Special things to look out for will be the FT8 activity as well as some SSTV pictures from Niue showing the best sights the Island has to offer! Details of how to contact E6AG on FT8 have been added under “Operating” on the website! Please take a read of these and follow those instructions to maximise the chance of everyone getting an FT8 contact with a new DXCC.

Finally, please also consult the operating pages on this site and abide by the DX Code of conduct. If I am calling specific regions please respect that and wait your turn – unless you can see I am getting little traffic. I will be focusing at certain times on trying to make contact as far as Europe – a very difficult path from E6, so I will ask the Pacific rim nations to standby when I do attempt to work the Europeans. I do not expect them to be easy to reach.

Contact whilst on Niue?

I will be trying to keep this page updated as well as monitoring the expedition mailbox e6ag @ bigpond.com whilst on the island. I will also post from time to time using the expedition Facebook and Twitter pages but cant make any guarantees as to the reliability of the Internet service we will find. If you do hear me, please spot me on the clusters so others can find me in case the Internet is down.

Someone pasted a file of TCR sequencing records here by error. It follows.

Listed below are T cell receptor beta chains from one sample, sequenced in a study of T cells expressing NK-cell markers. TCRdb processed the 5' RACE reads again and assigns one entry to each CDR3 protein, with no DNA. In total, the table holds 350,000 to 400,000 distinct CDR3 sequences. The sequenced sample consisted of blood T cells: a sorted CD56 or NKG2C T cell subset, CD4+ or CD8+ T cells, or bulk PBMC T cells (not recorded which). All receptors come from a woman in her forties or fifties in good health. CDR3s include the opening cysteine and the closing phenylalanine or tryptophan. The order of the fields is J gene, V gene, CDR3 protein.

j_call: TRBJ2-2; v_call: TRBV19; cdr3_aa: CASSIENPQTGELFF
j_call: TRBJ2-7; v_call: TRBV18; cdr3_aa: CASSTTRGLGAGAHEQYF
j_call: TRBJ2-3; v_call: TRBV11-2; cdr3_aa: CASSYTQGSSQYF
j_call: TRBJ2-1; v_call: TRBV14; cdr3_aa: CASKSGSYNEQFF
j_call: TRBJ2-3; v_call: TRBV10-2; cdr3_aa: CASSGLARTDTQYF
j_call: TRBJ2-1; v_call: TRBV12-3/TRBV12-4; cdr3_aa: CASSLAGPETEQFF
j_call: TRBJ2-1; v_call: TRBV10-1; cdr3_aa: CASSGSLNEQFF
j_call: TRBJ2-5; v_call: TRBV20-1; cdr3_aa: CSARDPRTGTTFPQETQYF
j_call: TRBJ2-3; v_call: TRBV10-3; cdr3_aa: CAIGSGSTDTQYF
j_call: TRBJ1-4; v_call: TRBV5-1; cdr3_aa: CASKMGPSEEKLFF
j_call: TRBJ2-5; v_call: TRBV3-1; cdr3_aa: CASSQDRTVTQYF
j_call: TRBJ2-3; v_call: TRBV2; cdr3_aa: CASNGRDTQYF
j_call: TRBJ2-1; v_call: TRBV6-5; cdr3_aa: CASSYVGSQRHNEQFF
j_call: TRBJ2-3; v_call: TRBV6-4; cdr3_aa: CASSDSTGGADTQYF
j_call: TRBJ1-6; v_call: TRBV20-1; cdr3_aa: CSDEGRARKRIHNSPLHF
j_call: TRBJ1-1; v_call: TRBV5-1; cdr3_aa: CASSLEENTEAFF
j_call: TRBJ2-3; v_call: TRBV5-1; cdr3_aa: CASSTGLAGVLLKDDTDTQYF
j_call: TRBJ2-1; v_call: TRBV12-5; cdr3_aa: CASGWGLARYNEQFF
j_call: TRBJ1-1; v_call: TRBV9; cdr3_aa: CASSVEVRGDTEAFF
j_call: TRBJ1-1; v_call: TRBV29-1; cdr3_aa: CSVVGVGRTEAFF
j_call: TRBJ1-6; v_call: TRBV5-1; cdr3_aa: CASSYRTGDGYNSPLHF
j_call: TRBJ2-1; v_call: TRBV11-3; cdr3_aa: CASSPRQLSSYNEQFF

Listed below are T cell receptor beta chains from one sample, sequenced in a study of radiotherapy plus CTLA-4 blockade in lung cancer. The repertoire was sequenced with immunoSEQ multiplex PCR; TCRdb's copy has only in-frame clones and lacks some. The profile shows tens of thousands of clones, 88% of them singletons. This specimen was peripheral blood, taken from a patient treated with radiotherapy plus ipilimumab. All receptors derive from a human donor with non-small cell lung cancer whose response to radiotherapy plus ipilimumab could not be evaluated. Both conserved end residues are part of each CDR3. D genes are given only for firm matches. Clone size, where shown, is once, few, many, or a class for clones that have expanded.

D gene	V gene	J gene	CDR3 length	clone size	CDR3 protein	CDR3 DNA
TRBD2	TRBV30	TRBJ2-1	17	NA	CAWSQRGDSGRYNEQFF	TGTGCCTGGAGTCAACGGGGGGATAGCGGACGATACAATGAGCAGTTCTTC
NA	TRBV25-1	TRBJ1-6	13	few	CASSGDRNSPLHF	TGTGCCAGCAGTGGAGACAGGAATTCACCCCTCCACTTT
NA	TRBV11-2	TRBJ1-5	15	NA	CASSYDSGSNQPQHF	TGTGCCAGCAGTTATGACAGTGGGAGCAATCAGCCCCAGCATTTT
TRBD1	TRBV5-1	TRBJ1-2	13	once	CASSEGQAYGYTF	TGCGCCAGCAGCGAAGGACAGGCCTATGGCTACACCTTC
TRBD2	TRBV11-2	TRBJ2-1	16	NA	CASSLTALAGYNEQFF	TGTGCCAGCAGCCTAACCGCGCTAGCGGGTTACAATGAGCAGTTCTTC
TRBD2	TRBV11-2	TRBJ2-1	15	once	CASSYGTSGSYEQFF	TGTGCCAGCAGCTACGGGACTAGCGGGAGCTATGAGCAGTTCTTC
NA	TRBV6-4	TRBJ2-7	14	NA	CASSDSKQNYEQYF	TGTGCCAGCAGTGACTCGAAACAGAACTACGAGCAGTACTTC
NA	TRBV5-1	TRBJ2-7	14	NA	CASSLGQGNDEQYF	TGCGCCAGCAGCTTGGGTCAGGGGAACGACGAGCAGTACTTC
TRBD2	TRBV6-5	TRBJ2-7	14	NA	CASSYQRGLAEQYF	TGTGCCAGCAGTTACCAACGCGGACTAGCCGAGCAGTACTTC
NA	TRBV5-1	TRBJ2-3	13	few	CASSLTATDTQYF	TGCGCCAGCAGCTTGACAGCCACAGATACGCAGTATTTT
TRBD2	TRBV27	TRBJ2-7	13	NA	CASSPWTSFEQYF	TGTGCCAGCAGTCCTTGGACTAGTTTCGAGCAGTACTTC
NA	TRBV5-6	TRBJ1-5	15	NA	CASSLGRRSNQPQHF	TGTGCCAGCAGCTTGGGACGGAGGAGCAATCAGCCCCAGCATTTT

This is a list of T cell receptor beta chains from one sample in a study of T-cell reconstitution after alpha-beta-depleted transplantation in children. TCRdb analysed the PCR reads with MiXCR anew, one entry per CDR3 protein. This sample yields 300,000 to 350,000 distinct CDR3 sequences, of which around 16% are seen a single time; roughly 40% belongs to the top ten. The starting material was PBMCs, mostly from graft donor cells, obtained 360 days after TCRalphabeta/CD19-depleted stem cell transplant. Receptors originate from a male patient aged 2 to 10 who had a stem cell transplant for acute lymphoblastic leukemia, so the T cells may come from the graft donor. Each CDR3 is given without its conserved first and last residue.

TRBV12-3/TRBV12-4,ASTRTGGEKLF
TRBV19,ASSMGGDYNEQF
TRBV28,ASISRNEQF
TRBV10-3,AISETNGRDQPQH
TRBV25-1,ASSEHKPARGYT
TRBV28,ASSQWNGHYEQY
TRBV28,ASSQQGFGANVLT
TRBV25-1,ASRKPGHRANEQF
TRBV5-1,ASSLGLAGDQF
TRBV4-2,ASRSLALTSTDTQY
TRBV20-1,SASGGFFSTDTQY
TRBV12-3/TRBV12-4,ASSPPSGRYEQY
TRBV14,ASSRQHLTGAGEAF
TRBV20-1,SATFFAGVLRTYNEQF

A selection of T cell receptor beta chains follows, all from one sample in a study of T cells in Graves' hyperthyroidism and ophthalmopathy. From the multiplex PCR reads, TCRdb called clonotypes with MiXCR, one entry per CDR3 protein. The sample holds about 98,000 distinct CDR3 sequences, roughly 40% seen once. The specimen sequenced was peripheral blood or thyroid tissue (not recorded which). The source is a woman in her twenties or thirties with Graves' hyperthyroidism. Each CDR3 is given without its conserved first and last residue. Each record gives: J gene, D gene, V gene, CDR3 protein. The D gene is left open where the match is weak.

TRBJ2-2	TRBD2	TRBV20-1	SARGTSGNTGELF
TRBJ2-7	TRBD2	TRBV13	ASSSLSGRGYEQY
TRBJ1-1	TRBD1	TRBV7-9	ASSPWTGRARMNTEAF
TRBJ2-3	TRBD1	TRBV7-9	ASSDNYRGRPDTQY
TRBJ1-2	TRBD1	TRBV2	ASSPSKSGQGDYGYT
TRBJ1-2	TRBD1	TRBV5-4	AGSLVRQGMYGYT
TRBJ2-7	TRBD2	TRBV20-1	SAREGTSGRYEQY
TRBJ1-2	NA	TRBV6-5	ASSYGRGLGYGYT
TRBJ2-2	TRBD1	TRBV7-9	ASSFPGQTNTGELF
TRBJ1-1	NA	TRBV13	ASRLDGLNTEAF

73 and look forward to working you all as E6AG in a few days time!

10 Days to Go: 80/160m Confirmed included!

It’s official – I will have some low band capability now on the trip. Thanks again to Steve VK5SFA, I will be taking a 160/80/40m trapped dipole with me that I can string in between the coconut trees! While not a fantastic DX antenna, it will at least give me something to radiate on the low bands that should at least reach VK/ZL if not the west coast of USA and Japan. I used a straight 80m dipole when I was on Kangaroo Island (OC-139) last year and was able to work JT65 into Central and North America, so I have some belief that this will at least allow those in the Pacifc Rim countries to work me on those bands.

Coupled with the KAT500 tuner, I should be able to deliver 400W across 75/80m and 160m. Expect to find me at least on JT65 and possibly FT8, and during the CQ WW RTTY Contest I will also try 80m RTTY!